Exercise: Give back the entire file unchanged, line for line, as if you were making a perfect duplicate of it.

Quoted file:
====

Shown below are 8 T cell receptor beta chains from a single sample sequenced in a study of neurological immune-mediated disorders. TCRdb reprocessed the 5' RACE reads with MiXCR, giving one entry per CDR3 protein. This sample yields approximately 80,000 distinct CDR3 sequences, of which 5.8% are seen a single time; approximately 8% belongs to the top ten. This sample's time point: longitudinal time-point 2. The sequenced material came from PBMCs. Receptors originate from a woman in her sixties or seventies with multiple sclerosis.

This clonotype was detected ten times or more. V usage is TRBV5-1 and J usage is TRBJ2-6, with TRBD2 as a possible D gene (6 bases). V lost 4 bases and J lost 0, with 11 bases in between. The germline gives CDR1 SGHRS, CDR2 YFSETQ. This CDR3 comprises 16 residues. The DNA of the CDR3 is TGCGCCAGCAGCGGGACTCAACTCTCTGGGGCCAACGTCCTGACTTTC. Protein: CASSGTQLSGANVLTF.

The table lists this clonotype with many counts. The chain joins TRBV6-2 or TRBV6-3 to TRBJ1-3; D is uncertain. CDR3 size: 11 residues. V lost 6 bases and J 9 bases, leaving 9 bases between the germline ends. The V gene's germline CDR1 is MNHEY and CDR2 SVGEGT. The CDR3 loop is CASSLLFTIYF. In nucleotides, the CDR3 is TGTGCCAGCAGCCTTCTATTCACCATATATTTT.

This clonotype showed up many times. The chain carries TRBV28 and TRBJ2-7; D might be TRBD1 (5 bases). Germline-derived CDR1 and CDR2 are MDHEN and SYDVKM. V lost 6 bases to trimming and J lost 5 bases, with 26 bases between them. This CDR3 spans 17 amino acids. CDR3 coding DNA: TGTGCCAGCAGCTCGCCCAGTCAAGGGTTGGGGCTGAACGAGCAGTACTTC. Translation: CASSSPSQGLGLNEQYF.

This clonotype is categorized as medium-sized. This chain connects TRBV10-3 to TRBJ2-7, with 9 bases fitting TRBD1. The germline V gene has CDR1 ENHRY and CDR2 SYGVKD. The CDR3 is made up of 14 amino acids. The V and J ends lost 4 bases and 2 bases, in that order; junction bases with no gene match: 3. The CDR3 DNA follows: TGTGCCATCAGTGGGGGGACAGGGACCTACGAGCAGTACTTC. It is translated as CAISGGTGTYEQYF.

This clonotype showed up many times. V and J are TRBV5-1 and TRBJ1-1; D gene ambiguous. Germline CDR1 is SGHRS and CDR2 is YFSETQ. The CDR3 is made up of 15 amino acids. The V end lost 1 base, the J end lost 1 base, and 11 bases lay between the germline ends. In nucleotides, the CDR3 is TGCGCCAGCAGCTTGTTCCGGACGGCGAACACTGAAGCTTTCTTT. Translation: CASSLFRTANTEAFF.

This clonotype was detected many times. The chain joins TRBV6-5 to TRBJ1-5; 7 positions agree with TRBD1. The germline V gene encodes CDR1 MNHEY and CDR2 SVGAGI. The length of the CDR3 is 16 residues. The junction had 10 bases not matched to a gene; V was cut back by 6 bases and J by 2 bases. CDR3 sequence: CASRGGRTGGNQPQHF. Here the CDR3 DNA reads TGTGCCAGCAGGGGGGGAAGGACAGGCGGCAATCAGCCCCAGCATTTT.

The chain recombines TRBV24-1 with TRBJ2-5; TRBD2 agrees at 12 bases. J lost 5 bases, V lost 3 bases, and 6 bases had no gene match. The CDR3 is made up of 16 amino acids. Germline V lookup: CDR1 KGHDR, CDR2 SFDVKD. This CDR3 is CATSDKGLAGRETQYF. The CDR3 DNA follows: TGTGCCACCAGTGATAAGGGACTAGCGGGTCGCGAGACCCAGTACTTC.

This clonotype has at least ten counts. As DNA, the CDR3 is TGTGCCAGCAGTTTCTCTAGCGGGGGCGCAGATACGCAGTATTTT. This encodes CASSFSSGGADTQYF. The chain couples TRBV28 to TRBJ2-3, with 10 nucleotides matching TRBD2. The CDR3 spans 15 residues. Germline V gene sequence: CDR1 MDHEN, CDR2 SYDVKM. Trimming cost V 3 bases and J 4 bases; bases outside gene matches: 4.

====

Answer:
Shown below are 8 T cell receptor beta chains from a single sample sequenced in a study of neurological immune-mediated disorders. TCRdb reprocessed the 5' RACE reads with MiXCR, giving one entry per CDR3 protein. This sample yields approximately 80,000 distinct CDR3 sequences, of which 5.8% are seen a single time; approximately 8% belongs to the top ten. This sample's time point: longitudinal time-point 2. The sequenced material came from PBMCs. Receptors originate from a woman in her sixties or seventies with multiple sclerosis.

This clonotype was detected ten times or more. V usage is TRBV5-1 and J usage is TRBJ2-6, with TRBD2 as a possible D gene (6 bases). V lost 4 bases and J lost 0, with 11 bases in between. The germline gives CDR1 SGHRS, CDR2 YFSETQ. This CDR3 comprises 16 residues. The DNA of the CDR3 is TGCGCCAGCAGCGGGACTCAACTCTCTGGGGCCAACGTCCTGACTTTC. Protein: CASSGTQLSGANVLTF.

The table lists this clonotype with many counts. The chain joins TRBV6-2 or TRBV6-3 to TRBJ1-3; D is uncertain. CDR3 size: 11 residues. V lost 6 bases and J 9 bases, leaving 9 bases between the germline ends. The V gene's germline CDR1 is MNHEY and CDR2 SVGEGT. The CDR3 loop is CASSLLFTIYF. In nucleotides, the CDR3 is TGTGCCAGCAGCCTTCTATTCACCATATATTTT.

This clonotype showed up many times. The chain carries TRBV28 and TRBJ2-7; D might be TRBD1 (5 bases). Germline-derived CDR1 and CDR2 are MDHEN and SYDVKM. V lost 6 bases to trimming and J lost 5 bases, with 26 bases between them. This CDR3 spans 17 amino acids. CDR3 coding DNA: TGTGCCAGCAGCTCGCCCAGTCAAGGGTTGGGGCTGAACGAGCAGTACTTC. Translation: CASSSPSQGLGLNEQYF.

This clonotype is categorized as medium-sized. This chain connects TRBV10-3 to TRBJ2-7, with 9 bases fitting TRBD1. The germline V gene has CDR1 ENHRY and CDR2 SYGVKD. The CDR3 is made up of 14 amino acids. The V and J ends lost 4 bases and 2 bases, in that order; junction bases with no gene match: 3. The CDR3 DNA follows: TGTGCCATCAGTGGGGGGACAGGGACCTACGAGCAGTACTTC. It is translated as CAISGGTGTYEQYF.

This clonotype showed up many times. V and J are TRBV5-1 and TRBJ1-1; D gene ambiguous. Germline CDR1 is SGHRS and CDR2 is YFSETQ. The CDR3 is made up of 15 amino acids. The V end lost 1 base, the J end lost 1 base, and 11 bases lay between the germline ends. In nucleotides, the CDR3 is TGCGCCAGCAGCTTGTTCCGGACGGCGAACACTGAAGCTTTCTTT. Translation: CASSLFRTANTEAFF.

This clonotype was detected many times. The chain joins TRBV6-5 to TRBJ1-5; 7 positions agree with TRBD1. The germline V gene encodes CDR1 MNHEY and CDR2 SVGAGI. The length of the CDR3 is 16 residues. The junction had 10 bases not matched to a gene; V was cut back by 6 bases and J by 2 bases. CDR3 sequence: CASRGGRTGGNQPQHF. Here the CDR3 DNA reads TGTGCCAGCAGGGGGGGAAGGACAGGCGGCAATCAGCCCCAGCATTTT.

The chain recombines TRBV24-1 with TRBJ2-5; TRBD2 agrees at 12 bases. J lost 5 bases, V lost 3 bases, and 6 bases had no gene match. The CDR3 is made up of 16 amino acids. Germline V lookup: CDR1 KGHDR, CDR2 SFDVKD. This CDR3 is CATSDKGLAGRETQYF. The CDR3 DNA follows: TGTGCCACCAGTGATAAGGGACTAGCGGGTCGCGAGACCCAGTACTTC.

This clonotype has at least ten counts. As DNA, the CDR3 is TGTGCCAGCAGTTTCTCTAGCGGGGGCGCAGATACGCAGTATTTT. This encodes CASSFSSGGADTQYF. The chain couples TRBV28 to TRBJ2-3, with 10 nucleotides matching TRBD2. The CDR3 spans 15 residues. Germline V gene sequence: CDR1 MDHEN, CDR2 SYDVKM. Trimming cost V 3 bases and J 4 bases; bases outside gene matches: 4.